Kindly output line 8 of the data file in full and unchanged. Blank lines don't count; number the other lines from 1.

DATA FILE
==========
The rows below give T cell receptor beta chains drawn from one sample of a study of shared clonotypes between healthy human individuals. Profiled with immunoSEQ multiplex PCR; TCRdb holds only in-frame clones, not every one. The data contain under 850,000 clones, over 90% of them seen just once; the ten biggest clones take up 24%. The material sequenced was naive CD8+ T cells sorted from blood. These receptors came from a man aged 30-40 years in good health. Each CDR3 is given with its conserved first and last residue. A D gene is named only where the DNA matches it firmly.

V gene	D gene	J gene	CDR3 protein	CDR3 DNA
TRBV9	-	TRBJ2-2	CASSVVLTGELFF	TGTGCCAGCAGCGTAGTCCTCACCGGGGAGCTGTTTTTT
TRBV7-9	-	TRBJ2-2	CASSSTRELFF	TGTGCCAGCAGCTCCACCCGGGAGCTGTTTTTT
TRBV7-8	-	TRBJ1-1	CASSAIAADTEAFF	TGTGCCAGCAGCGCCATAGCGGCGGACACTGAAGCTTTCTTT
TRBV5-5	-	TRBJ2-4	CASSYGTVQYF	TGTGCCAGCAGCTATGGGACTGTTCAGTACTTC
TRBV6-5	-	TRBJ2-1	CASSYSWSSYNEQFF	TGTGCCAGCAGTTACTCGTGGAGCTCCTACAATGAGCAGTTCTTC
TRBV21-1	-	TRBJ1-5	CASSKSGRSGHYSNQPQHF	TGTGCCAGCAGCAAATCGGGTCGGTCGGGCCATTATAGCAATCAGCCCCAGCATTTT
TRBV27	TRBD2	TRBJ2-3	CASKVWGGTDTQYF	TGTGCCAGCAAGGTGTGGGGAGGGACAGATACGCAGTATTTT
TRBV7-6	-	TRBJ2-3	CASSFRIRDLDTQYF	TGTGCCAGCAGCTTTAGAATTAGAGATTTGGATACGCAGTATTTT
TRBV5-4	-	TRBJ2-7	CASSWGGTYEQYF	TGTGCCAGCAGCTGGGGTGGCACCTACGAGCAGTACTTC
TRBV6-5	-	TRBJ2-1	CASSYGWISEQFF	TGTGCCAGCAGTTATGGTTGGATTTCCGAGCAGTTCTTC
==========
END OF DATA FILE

TRBV21-1	-	TRBJ1-5	CASSKSGRSGHYSNQPQHF	TGTGCCAGCAGCAAATCGGGTCGGTCGGGCCATTATAGCAATCAGCCCCAGCATTTT